The relations between the two, writer and visual creator, is not clarified but exists tacitly. The image’s ability to comment and expand upon the narrative is nevertheless important to our experience of Eaton’s project. The story itself can be highly allusive, its meaning hidden in the exchanges of dialogue and picture. Yet it is not always easy to understand the meaning generated by the artwork, which is, after all, a different person’s reading of the text. Images, when they accompany words, enrich those words but do not necessarily explain them. It is up to the intuition of a person focusing on their relations to decide what and how the relationship works, and whether the collaboration makes sense as art. Eaton is not the first author to work with a visual person, but perhaps he is unusual in that he has given specific direction to the artists who illustrate the stories. So the illustration is more under control than we might assume.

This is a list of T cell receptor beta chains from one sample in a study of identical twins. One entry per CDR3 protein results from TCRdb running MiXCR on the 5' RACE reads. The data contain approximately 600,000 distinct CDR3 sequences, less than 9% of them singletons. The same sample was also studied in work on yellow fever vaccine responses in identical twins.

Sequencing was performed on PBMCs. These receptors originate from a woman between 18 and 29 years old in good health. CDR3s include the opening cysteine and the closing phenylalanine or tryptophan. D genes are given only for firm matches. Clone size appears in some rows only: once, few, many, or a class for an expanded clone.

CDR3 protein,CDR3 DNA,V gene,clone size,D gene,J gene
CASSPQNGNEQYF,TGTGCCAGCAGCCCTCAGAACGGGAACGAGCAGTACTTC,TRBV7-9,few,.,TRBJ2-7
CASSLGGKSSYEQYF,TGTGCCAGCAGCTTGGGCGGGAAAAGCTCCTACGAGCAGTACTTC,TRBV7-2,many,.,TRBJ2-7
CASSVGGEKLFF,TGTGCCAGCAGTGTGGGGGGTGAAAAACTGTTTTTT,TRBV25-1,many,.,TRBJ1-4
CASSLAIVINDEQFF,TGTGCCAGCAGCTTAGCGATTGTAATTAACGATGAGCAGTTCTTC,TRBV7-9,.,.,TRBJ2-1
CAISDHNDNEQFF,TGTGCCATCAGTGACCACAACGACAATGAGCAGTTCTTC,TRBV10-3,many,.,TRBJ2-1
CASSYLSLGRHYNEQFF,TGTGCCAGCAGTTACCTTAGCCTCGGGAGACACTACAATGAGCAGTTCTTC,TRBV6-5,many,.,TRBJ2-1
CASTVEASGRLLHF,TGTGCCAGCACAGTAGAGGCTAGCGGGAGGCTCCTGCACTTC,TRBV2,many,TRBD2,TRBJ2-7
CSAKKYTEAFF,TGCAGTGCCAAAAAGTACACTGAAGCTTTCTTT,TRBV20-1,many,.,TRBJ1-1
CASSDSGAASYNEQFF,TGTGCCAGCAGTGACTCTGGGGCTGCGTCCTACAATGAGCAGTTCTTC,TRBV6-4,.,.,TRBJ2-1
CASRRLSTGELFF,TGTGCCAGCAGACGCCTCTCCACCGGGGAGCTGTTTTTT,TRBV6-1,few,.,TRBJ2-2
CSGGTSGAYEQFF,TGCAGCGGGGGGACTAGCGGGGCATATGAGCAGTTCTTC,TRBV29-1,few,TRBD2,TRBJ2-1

You can see this happen in the nine stories in the show.  They proceed indirectly, by intuition. “Beg,” a flash fiction narrative of two pages, suggests violence and ends with a gunshot. Because so much takes place by virtue of dialogue rather than expanded prose in this compact delivery method, it can be a challenge to understand the story. But the intimation of harm is in the narrative from the start. The illustration, by Marina Ortega, is in brown, black, white and gray. The image concerns a young man grasping his fractured mind, an obvious allusion to the character’s mental illness, and depicts his final dramatic choice to take his life; in the illustration, his brains splatter upward in a black, jagged pattern.  

Martin Eaton/Ryan Van Dongen, 2 Graves (1), 2021